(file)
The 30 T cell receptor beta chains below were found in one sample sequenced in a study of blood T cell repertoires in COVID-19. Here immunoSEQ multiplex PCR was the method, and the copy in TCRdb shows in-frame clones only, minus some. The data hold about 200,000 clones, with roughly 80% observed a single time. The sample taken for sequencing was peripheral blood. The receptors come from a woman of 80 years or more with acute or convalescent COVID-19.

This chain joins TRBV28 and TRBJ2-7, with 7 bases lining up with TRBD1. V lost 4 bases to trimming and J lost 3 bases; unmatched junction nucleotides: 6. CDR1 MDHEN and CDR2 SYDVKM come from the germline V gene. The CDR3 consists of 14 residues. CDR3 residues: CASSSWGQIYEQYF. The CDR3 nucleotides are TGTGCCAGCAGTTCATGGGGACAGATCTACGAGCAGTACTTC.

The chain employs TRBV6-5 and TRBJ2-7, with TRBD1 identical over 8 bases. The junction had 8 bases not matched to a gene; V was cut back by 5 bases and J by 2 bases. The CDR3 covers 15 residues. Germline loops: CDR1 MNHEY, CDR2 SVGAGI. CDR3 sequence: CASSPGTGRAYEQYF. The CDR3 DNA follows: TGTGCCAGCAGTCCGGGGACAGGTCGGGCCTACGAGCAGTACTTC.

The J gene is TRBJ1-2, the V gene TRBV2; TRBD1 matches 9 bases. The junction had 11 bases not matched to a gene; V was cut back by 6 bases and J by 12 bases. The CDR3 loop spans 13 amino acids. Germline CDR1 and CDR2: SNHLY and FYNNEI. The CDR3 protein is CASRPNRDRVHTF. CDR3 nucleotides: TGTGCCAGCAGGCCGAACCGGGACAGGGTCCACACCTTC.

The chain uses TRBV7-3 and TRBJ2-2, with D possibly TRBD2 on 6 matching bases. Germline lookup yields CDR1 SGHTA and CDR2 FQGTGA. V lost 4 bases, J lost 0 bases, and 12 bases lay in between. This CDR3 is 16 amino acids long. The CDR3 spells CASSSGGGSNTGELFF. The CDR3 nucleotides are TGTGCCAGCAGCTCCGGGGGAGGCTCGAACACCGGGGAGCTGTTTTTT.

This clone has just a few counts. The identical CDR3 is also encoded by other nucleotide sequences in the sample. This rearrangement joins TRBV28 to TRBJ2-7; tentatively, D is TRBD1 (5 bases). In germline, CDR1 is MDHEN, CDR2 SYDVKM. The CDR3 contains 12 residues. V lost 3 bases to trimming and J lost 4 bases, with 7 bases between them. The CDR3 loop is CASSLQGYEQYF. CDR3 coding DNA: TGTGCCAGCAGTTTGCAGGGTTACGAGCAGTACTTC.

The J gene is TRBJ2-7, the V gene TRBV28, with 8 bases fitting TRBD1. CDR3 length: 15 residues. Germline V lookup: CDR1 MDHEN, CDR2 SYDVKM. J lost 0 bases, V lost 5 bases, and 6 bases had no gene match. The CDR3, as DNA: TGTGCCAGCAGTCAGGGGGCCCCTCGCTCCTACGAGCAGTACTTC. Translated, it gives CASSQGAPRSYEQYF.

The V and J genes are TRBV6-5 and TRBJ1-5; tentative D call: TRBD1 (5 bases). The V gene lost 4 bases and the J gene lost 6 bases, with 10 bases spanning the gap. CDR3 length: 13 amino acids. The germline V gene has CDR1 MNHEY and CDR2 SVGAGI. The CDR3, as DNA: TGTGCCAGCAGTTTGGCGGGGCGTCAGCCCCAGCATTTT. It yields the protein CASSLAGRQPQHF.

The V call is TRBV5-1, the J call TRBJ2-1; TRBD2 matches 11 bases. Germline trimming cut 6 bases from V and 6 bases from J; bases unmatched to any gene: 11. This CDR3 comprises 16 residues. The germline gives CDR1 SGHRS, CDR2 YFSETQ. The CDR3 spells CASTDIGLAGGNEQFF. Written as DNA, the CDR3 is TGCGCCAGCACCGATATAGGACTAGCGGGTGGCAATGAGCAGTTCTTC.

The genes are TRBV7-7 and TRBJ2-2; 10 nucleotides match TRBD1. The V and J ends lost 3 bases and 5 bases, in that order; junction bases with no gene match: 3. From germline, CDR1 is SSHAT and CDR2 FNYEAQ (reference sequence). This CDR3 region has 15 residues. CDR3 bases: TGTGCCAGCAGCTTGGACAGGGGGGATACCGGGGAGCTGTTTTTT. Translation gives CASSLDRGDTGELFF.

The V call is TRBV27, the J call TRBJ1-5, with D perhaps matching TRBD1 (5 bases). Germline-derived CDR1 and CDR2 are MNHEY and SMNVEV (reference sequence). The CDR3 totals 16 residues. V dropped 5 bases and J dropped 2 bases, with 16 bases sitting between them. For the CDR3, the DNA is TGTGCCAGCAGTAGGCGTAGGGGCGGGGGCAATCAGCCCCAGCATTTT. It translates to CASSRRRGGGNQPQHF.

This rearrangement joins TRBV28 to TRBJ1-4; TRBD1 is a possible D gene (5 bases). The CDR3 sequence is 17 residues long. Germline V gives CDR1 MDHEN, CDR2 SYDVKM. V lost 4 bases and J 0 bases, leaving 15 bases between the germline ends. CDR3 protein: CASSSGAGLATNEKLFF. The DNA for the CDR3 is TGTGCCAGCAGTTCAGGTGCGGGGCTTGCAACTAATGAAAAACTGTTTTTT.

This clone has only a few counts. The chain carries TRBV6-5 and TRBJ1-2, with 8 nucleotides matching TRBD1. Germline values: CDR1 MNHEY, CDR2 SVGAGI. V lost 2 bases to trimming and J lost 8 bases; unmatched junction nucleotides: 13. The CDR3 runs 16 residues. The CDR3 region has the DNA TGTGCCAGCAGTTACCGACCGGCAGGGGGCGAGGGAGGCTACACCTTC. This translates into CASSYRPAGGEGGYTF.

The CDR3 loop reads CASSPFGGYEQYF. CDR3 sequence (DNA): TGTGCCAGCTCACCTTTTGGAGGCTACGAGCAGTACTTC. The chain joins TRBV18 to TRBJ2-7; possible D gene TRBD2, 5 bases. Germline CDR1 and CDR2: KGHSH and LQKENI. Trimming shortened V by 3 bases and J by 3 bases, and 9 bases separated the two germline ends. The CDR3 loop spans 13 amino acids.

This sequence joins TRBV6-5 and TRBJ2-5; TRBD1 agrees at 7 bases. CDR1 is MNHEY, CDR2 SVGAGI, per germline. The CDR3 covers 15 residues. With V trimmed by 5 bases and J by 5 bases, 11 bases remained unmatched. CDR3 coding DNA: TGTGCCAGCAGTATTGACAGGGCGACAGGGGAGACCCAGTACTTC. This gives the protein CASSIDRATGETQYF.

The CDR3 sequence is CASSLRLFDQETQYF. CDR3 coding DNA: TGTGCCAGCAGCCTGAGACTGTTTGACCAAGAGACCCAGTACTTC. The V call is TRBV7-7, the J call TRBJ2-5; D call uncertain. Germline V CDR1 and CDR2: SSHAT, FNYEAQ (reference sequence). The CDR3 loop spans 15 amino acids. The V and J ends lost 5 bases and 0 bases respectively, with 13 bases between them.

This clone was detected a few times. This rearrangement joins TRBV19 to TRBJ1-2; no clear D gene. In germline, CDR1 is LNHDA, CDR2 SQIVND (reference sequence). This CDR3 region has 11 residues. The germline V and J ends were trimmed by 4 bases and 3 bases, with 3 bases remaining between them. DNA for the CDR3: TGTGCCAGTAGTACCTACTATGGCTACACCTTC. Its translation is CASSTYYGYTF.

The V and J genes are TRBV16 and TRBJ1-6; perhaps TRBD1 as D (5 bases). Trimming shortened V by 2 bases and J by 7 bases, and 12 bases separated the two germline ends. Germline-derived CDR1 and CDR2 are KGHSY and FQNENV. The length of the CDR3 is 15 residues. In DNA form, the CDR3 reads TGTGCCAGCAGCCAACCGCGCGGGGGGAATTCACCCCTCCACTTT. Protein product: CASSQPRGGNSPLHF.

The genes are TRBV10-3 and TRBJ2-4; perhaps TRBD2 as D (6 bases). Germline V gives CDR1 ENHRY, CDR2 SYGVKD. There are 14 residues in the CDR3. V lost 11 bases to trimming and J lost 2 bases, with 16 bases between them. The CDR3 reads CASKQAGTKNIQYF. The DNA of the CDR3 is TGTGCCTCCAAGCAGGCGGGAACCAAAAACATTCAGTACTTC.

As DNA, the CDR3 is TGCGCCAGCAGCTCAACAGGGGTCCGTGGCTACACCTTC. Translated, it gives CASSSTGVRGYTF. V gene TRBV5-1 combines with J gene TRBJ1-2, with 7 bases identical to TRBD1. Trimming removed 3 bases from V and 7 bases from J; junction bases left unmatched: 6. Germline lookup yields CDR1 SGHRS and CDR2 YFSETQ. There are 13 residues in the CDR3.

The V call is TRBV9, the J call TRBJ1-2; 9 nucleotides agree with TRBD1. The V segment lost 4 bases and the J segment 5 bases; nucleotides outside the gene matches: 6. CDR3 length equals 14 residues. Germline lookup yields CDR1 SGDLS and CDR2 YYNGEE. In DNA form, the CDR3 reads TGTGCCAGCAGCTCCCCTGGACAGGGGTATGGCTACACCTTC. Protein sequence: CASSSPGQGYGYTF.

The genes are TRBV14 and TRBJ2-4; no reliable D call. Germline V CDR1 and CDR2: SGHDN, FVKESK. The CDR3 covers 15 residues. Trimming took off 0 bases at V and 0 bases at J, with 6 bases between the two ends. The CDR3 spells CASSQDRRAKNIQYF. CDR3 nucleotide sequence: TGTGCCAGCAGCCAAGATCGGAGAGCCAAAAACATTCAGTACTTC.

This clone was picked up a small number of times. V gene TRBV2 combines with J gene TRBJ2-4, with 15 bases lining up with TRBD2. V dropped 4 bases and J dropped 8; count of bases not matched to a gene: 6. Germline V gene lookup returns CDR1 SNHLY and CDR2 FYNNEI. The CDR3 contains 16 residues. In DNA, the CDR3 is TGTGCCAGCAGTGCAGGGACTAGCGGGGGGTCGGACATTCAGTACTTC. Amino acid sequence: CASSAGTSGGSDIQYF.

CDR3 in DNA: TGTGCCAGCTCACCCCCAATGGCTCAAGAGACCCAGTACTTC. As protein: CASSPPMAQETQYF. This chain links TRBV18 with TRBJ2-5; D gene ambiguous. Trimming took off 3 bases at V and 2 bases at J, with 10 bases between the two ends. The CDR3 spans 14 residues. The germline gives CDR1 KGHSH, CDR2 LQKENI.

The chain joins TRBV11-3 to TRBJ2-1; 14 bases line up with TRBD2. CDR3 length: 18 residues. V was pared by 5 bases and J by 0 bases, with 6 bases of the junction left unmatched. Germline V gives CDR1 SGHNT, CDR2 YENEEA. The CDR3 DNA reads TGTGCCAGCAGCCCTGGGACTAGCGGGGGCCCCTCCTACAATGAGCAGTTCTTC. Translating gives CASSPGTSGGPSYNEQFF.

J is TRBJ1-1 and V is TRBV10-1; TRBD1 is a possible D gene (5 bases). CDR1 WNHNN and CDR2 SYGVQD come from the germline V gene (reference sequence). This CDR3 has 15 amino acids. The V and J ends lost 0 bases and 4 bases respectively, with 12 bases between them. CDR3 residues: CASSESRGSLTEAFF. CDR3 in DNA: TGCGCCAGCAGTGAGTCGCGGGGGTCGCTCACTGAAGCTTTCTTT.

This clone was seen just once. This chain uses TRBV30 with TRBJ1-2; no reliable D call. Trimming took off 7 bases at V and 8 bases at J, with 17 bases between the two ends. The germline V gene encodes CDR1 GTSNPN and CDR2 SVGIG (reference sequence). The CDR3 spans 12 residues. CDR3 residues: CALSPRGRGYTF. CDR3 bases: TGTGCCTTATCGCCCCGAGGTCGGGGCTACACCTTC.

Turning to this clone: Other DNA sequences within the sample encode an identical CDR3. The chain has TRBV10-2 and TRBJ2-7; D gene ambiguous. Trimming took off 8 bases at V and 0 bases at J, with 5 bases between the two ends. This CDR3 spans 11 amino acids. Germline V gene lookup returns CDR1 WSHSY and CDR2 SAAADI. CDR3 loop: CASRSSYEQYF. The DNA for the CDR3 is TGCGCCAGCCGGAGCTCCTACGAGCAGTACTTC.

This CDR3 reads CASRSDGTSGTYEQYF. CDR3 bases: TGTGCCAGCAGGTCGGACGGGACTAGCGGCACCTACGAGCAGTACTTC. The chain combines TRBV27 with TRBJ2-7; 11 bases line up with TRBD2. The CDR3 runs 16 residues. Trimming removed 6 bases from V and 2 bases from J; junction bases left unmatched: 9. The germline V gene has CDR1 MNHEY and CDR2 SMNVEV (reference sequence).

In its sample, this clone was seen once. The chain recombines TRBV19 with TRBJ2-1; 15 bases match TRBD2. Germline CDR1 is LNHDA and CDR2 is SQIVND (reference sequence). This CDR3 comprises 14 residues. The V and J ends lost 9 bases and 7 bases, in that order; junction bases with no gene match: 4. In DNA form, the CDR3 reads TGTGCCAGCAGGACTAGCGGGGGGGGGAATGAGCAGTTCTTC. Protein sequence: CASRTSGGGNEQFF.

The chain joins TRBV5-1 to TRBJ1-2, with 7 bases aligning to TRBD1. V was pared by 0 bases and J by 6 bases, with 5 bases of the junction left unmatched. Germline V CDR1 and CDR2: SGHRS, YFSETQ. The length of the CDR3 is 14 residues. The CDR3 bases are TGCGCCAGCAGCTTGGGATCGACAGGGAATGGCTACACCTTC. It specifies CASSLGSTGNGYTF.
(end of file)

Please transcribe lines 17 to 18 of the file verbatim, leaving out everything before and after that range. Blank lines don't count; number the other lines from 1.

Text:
This clone was detected a few times. This rearrangement joins TRBV19 to TRBJ1-2; no clear D gene. In germline, CDR1 is LNHDA, CDR2 SQIVND (reference sequence). This CDR3 region has 11 residues. The germline V and J ends were trimmed by 4 bases and 3 bases, with 3 bases remaining between them. DNA for the CDR3: TGTGCCAGTAGTACCTACTATGGCTACACCTTC. Its translation is CASSTYYGYTF.

The V and J genes are TRBV16 and TRBJ1-6; perhaps TRBD1 as D (5 bases). Trimming shortened V by 2 bases and J by 7 bases, and 12 bases separated the two germline ends. Germline-derived CDR1 and CDR2 are KGHSY and FQNENV. The length of the CDR3 is 15 residues. In DNA form, the CDR3 reads TGTGCCAGCAGCCAACCGCGCGGGGGGAATTCACCCCTCCACTTT. Protein product: CASSQPRGGNSPLHF.